Garibaldi and Italian Unification 1859-71 summary and notes




Garibaldi and Italian Unification 1859-71 summary and notes


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Garibaldi and Italian Unification 1859-71 summary and notes


Garibaldi and Italian Unification 1859-71


Garibaldi’s background and ideas of unification

  • Garibaldi was a charismatic figure, famous for his honesty and integrity. He strongly believed in personal freedom and his humble origins and way of life provided him with an understanding of ordinary people that was one of the reasons for his success.
  • Born in 1807 in Nice.
  • Spent 10 years in exile in South America following the failure of the Roman Republic of 1848.
  • Became a soldier in Uruguay where he developed the techniques of Guerrilla warfare.
  • He became interested in unification whilst meeting Mazzini in 1831. Became a committed republican. He remained fully committed to the notion of unification, if not republicanism,
  • Following the defeat of the Roman Republic, he became convinced that Italy could only be united under the leadership of Piedmonts monarchy. Upon his return to Italy in 1854 he became a committed Royalist and build up a friendship with the Piedmontese King Victor Emmanuel. He abandoned Republican ideals because he believed that the Piedmontese monarchy had a better chance of achieving his goals.
  • War with Austria (1859): Garibaldi was made a General in the Piedmontese army; however he was sidelined with 3,300 volunteers in a difficult but successful campaign in the Alps.
  • Cavour did not trust Garibaldi, he was a dangerous, unpredictable character who had popular support and had been a republican.
  • Garibaldi broke with Cavour in1860 when Nice, his birthplace was ceded to France.


Unrest in Southern Italy (Sicily April-July 1860)

  • Garibaldi’s reaction to the cession of Nice was to contemplate a military campaign to stop the annexation taking place.
  • He started to form a volunteer force called the “Thousand”.
  • At the same time a revolt broke out in Sicily on the 4th April, this was soon put down, but other uprisings occurred throughout the island.
  • These revolts were caused by peasant’s anger at their living and working conditions. They were important however because they broke down the local government control of the Bourbons.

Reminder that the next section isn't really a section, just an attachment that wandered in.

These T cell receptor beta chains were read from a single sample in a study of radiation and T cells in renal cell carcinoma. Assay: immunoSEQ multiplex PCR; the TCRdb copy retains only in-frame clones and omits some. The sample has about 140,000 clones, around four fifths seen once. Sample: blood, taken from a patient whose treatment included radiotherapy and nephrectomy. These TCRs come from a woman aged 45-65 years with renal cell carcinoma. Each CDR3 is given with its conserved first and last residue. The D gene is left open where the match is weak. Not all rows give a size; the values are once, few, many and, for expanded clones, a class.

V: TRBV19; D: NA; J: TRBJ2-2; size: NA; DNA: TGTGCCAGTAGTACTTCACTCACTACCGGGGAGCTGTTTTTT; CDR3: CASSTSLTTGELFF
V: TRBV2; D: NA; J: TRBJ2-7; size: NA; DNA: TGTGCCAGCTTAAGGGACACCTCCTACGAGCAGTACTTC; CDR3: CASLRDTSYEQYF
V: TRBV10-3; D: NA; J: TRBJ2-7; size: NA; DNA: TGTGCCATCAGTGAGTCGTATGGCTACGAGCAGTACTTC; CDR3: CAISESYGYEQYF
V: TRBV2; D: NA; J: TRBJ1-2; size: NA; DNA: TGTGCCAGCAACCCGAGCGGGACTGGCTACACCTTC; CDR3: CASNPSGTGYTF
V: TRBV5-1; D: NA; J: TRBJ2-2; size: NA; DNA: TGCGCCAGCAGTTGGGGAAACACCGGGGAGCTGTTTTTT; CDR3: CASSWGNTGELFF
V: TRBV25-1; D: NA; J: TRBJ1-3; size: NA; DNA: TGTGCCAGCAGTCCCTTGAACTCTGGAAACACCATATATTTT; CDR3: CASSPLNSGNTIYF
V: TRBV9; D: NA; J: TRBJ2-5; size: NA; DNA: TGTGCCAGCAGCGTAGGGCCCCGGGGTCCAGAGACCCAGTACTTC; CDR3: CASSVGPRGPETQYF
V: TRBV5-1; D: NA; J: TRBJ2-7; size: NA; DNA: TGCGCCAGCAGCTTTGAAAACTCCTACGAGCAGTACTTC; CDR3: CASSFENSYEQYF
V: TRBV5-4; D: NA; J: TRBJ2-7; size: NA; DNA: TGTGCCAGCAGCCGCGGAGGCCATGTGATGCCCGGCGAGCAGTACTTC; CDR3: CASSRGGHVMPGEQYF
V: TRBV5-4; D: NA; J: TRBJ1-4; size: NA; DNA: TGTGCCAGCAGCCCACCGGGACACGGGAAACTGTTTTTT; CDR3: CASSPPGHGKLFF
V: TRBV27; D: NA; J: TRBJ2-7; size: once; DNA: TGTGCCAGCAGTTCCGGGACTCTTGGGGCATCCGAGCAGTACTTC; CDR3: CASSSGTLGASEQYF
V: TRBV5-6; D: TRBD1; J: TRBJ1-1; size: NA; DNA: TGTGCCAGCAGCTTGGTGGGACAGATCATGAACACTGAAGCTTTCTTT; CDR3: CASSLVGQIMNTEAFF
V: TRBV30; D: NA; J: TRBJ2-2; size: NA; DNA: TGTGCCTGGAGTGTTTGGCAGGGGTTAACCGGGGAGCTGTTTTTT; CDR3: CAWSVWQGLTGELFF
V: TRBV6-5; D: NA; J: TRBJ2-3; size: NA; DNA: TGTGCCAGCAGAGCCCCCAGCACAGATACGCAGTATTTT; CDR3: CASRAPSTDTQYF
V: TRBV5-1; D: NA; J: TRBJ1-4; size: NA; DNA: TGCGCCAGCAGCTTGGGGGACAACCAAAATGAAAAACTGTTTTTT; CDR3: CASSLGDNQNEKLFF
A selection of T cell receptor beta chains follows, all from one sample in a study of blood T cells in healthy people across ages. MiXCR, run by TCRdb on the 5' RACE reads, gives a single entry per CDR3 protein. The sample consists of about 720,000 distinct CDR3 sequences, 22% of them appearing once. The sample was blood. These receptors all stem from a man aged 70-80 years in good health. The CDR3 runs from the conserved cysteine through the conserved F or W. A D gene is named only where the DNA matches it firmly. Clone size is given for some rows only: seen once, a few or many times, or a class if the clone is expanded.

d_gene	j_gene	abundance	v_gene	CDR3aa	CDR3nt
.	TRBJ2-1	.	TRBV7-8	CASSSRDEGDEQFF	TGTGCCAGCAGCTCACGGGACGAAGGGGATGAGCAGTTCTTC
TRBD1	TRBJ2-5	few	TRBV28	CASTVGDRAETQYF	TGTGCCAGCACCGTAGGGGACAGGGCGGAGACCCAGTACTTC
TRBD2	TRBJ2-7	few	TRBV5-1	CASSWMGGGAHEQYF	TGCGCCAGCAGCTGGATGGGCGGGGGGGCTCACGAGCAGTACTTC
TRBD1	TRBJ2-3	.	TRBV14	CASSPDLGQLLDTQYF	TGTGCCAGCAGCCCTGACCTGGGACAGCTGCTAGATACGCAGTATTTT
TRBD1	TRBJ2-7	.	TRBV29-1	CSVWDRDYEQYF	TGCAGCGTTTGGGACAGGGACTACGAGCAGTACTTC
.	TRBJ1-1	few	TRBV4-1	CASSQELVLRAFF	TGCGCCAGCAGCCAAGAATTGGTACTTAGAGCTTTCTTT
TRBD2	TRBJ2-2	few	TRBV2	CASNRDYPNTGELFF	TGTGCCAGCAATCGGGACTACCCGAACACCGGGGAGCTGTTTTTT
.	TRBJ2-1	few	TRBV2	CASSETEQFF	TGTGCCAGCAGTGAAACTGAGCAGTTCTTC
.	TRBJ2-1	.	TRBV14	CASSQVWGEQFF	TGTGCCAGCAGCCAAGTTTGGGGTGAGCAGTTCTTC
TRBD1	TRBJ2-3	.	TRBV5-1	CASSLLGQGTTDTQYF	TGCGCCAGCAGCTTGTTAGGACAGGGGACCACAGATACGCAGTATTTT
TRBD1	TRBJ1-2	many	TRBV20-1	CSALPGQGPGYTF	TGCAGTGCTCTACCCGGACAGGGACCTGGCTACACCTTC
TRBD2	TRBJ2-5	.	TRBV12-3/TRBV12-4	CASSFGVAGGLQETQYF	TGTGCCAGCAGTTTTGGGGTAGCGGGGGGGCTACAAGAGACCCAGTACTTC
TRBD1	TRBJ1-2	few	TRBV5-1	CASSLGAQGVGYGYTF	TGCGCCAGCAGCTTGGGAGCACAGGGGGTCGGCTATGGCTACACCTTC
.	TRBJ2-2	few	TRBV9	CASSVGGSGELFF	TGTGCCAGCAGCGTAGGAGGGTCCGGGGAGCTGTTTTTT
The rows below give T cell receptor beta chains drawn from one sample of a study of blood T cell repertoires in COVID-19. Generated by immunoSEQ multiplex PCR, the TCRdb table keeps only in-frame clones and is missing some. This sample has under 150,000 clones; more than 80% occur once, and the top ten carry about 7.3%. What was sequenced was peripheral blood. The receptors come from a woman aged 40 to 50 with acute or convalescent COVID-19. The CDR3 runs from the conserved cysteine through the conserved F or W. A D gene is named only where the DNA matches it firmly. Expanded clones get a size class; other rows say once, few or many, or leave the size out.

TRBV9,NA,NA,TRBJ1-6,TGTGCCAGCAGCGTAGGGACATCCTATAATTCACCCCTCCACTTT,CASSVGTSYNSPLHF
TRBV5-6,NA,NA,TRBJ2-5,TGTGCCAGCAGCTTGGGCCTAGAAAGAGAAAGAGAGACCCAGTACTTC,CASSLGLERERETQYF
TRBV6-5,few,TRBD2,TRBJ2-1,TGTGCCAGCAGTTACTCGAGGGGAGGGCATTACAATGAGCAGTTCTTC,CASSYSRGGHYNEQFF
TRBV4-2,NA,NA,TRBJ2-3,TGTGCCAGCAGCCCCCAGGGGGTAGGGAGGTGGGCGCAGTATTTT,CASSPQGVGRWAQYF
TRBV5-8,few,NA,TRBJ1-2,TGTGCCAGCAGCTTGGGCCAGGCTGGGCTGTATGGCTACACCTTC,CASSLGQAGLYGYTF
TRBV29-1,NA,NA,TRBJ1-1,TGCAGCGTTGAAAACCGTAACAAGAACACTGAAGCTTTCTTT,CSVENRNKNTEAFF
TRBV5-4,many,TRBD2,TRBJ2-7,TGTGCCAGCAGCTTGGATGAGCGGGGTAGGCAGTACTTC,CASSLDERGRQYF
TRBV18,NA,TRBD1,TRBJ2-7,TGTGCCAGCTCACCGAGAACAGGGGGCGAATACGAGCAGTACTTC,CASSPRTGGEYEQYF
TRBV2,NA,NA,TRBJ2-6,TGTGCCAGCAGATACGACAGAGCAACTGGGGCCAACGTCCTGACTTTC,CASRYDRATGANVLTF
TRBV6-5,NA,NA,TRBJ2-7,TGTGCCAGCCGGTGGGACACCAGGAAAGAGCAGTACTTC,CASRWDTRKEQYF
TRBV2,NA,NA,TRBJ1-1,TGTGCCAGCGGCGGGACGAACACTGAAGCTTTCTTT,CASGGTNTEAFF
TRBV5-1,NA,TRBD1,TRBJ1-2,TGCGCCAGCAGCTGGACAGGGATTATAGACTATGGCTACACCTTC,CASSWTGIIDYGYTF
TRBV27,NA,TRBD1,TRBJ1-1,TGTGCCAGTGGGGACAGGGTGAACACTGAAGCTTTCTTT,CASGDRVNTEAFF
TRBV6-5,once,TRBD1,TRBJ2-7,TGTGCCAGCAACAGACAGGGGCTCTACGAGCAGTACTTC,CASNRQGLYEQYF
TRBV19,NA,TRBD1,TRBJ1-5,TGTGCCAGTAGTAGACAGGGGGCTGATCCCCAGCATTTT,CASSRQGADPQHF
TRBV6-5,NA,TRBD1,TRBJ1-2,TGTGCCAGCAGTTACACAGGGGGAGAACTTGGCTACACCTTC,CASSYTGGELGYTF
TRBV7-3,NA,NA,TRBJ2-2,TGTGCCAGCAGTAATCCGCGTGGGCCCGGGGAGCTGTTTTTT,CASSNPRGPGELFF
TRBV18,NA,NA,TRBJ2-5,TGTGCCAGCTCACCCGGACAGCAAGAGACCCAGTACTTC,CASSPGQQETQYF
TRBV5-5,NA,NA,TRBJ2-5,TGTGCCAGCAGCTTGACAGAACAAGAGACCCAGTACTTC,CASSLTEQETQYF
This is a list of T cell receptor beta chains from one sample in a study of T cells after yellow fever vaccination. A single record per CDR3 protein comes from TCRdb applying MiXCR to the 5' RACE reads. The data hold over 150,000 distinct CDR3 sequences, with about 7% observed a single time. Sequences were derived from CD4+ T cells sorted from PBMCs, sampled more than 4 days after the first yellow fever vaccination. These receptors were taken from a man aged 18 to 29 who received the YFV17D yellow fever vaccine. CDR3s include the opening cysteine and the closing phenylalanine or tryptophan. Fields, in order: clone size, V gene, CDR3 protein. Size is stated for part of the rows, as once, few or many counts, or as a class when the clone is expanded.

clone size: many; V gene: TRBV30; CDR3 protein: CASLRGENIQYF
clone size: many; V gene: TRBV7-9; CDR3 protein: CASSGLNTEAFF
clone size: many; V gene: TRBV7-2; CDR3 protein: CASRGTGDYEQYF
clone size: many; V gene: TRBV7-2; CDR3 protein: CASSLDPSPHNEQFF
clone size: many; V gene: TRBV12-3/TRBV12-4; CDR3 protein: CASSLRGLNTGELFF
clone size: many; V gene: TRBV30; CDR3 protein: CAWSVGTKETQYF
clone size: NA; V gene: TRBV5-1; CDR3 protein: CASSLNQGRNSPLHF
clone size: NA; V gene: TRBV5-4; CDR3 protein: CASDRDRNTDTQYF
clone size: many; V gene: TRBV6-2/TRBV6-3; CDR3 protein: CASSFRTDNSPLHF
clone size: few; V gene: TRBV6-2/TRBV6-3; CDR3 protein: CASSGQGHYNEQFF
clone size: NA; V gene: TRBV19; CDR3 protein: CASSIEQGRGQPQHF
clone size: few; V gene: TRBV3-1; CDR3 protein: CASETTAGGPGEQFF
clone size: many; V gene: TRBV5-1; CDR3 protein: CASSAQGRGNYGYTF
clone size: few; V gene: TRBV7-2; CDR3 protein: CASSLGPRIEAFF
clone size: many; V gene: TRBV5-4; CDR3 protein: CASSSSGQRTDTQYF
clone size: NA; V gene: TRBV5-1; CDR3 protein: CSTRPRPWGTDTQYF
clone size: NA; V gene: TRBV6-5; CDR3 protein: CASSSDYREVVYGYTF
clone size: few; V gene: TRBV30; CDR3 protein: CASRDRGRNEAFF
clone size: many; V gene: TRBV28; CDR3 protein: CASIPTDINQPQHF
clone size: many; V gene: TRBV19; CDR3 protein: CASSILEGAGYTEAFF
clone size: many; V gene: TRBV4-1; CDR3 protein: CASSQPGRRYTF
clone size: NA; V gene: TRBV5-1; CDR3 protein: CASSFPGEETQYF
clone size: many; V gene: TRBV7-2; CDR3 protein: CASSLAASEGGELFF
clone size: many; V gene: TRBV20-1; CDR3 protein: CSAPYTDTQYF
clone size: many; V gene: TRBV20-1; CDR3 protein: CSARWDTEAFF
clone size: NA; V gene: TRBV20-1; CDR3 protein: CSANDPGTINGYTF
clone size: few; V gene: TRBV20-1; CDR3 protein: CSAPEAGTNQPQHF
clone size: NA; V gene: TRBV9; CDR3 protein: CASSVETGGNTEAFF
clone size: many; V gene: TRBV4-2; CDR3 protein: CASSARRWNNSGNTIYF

• This presented Garibaldi with an opportunity.
  •  Crispi, a subtle republican conspirator, incited the Sicilians to revolt on 4th April. It was clear that this revolt needed external aid for its success. he managed to divert the energies of Garibaldi to Sicily without officially encouraging him.


The Thousand and the Conquest of Sicily

    • Garibaldi gathered a thousand picked volunteers at Genoa. The “Thousand” launched from Genoa on -6 May in 1860.  They were fighting under the banner “Italy and Victor Emmanuel”. Cavour refused to give public support, wanting to avoid a clash with Austria, and Garibaldi was prevented from getting recruits from the Piedmontese army or rifle supplies. The expedition, aboard two leaky steamers, made a successful landing at Marsala in Sicily on 11 th May. The Neapolitan garrison realised too late that Garibaldi's Red-shirt army had no connection with the British navy, which had turned up at the same time to enforce respect for British property.
    • The expedition should not have succeeded. It was under prepared, lacked equipment, it was also small in number and against a large opponent. Cavour also thought Sicily to poor and backward to be ready for annexation by Piedmont, another reason he decided not to back the campaign.
    • On 11th May 1860 Garibaldi landed unopposed at Masarla.
    • The “Thousand” progressed to Palermo; its numbers had grown to 3,000.
    • They fought a battle against 20,000 Neapolitan troops. Garibaldi won due to the state of chaos the island was in, help from local peasants, the speed of his attack against the cautious approach of the Neapolitan generals.
    • 14 May 1860 Garibaldi declared himself Dictator of Sicily (referring to the fact he had taken emergency, temporary control).
    • The victory had a great psychological impact and it persuaded many Sicilians’s to join Garibaldi’s troops. These men (the Sicilian’s were inspired by independence and hatred of their local rulers, rather than a wish for unification.
    • Once named Dictator the alliance with the peasants started to breakdown. Garibaldi was not going to allow a social revolution get in the way of his political goals. So he sided with the men of property, landowners in order to restore law and order.

The Annexation of Naples (August – September 1860)

  • Whereas Cavour wanted to arrange a quick annexation of Sicily to Piedmont, Garibaldi wanted to use it as a base to attack and conquer Naples.
  • Cavour opposed the campaign against Naples and tried to negotiate an alliance with the King of Naples, Francis II.